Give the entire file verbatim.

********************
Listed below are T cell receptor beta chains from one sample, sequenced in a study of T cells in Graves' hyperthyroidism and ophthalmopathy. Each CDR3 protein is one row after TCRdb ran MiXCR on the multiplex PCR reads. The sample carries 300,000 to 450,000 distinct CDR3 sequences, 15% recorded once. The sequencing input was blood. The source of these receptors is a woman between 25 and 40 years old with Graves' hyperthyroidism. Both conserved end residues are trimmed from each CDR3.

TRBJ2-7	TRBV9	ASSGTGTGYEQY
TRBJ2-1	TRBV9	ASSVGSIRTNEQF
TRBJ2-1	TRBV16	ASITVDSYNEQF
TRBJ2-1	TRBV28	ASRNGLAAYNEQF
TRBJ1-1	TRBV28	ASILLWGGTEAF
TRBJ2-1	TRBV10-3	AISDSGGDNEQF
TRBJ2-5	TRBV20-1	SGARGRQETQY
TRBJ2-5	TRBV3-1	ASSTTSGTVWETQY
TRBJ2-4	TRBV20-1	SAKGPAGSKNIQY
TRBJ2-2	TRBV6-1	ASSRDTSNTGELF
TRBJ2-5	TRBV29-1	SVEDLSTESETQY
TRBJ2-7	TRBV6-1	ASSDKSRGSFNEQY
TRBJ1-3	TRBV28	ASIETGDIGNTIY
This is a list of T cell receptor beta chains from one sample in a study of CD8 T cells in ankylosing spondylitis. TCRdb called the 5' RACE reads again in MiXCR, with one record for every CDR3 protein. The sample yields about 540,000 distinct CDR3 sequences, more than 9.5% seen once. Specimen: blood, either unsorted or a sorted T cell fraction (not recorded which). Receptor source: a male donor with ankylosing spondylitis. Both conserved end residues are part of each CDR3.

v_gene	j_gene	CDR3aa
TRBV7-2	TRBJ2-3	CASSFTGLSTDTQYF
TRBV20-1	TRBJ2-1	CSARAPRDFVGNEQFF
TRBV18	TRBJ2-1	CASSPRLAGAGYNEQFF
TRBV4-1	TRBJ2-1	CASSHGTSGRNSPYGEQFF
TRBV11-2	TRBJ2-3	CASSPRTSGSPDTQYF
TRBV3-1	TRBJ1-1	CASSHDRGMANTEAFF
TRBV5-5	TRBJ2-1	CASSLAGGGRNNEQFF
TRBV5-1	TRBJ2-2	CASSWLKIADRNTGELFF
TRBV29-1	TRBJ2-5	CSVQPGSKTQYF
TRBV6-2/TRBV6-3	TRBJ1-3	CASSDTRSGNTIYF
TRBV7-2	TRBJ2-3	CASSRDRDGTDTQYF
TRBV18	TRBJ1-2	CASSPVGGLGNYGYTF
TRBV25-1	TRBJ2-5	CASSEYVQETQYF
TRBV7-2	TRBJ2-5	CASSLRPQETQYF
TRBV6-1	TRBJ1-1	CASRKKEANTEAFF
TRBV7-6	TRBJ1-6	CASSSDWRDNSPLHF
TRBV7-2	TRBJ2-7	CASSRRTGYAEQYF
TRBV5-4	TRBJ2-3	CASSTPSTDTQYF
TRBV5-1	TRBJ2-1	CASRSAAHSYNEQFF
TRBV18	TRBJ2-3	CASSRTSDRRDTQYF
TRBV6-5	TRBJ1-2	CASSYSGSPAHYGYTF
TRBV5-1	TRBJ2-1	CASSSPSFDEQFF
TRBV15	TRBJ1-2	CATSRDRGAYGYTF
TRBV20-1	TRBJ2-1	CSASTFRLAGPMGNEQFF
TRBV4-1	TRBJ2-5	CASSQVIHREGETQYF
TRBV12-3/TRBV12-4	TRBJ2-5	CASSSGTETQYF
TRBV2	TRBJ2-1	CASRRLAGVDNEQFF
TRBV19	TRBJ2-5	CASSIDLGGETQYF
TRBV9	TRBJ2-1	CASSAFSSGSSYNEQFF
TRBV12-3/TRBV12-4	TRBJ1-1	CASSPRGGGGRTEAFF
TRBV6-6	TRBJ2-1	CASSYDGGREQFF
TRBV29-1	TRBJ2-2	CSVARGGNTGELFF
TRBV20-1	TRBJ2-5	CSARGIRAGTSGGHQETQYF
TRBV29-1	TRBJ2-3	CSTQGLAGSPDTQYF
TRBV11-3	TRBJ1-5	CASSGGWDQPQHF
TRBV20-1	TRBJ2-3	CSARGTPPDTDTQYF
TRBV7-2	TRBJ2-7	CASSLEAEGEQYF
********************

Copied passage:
Listed below are T cell receptor beta chains from one sample, sequenced in a study of T cells in Graves' hyperthyroidism and ophthalmopathy. Each CDR3 protein is one row after TCRdb ran MiXCR on the multiplex PCR reads. The sample carries 300,000 to 450,000 distinct CDR3 sequences, 15% recorded once. The sequencing input was blood. The source of these receptors is a woman between 25 and 40 years old with Graves' hyperthyroidism. Both conserved end residues are trimmed from each CDR3.

TRBJ2-7	TRBV9	ASSGTGTGYEQY
TRBJ2-1	TRBV9	ASSVGSIRTNEQF
TRBJ2-1	TRBV16	ASITVDSYNEQF
TRBJ2-1	TRBV28	ASRNGLAAYNEQF
TRBJ1-1	TRBV28	ASILLWGGTEAF
TRBJ2-1	TRBV10-3	AISDSGGDNEQF
TRBJ2-5	TRBV20-1	SGARGRQETQY
TRBJ2-5	TRBV3-1	ASSTTSGTVWETQY
TRBJ2-4	TRBV20-1	SAKGPAGSKNIQY
TRBJ2-2	TRBV6-1	ASSRDTSNTGELF
TRBJ2-5	TRBV29-1	SVEDLSTESETQY
TRBJ2-7	TRBV6-1	ASSDKSRGSFNEQY
TRBJ1-3	TRBV28	ASIETGDIGNTIY
This is a list of T cell receptor beta chains from one sample in a study of CD8 T cells in ankylosing spondylitis. TCRdb called the 5' RACE reads again in MiXCR, with one record for every CDR3 protein. The sample yields about 540,000 distinct CDR3 sequences, more than 9.5% seen once. Specimen: blood, either unsorted or a sorted T cell fraction (not recorded which). Receptor source: a male donor with ankylosing spondylitis. Both conserved end residues are part of each CDR3.

v_gene	j_gene	CDR3aa
TRBV7-2	TRBJ2-3	CASSFTGLSTDTQYF
TRBV20-1	TRBJ2-1	CSARAPRDFVGNEQFF
TRBV18	TRBJ2-1	CASSPRLAGAGYNEQFF
TRBV4-1	TRBJ2-1	CASSHGTSGRNSPYGEQFF
TRBV11-2	TRBJ2-3	CASSPRTSGSPDTQYF
TRBV3-1	TRBJ1-1	CASSHDRGMANTEAFF
TRBV5-5	TRBJ2-1	CASSLAGGGRNNEQFF
TRBV5-1	TRBJ2-2	CASSWLKIADRNTGELFF
TRBV29-1	TRBJ2-5	CSVQPGSKTQYF
TRBV6-2/TRBV6-3	TRBJ1-3	CASSDTRSGNTIYF
TRBV7-2	TRBJ2-3	CASSRDRDGTDTQYF
TRBV18	TRBJ1-2	CASSPVGGLGNYGYTF
TRBV25-1	TRBJ2-5	CASSEYVQETQYF
TRBV7-2	TRBJ2-5	CASSLRPQETQYF
TRBV6-1	TRBJ1-1	CASRKKEANTEAFF
TRBV7-6	TRBJ1-6	CASSSDWRDNSPLHF
TRBV7-2	TRBJ2-7	CASSRRTGYAEQYF
TRBV5-4	TRBJ2-3	CASSTPSTDTQYF
TRBV5-1	TRBJ2-1	CASRSAAHSYNEQFF
TRBV18	TRBJ2-3	CASSRTSDRRDTQYF
TRBV6-5	TRBJ1-2	CASSYSGSPAHYGYTF
TRBV5-1	TRBJ2-1	CASSSPSFDEQFF
TRBV15	TRBJ1-2	CATSRDRGAYGYTF
TRBV20-1	TRBJ2-1	CSASTFRLAGPMGNEQFF
TRBV4-1	TRBJ2-5	CASSQVIHREGETQYF
TRBV12-3/TRBV12-4	TRBJ2-5	CASSSGTETQYF
TRBV2	TRBJ2-1	CASRRLAGVDNEQFF
TRBV19	TRBJ2-5	CASSIDLGGETQYF
TRBV9	TRBJ2-1	CASSAFSSGSSYNEQFF
TRBV12-3/TRBV12-4	TRBJ1-1	CASSPRGGGGRTEAFF
TRBV6-6	TRBJ2-1	CASSYDGGREQFF
TRBV29-1	TRBJ2-2	CSVARGGNTGELFF
TRBV20-1	TRBJ2-5	CSARGIRAGTSGGHQETQYF
TRBV29-1	TRBJ2-3	CSTQGLAGSPDTQYF
TRBV11-3	TRBJ1-5	CASSGGWDQPQHF
TRBV20-1	TRBJ2-3	CSARGTPPDTDTQYF
TRBV7-2	TRBJ2-7	CASSLEAEGEQYF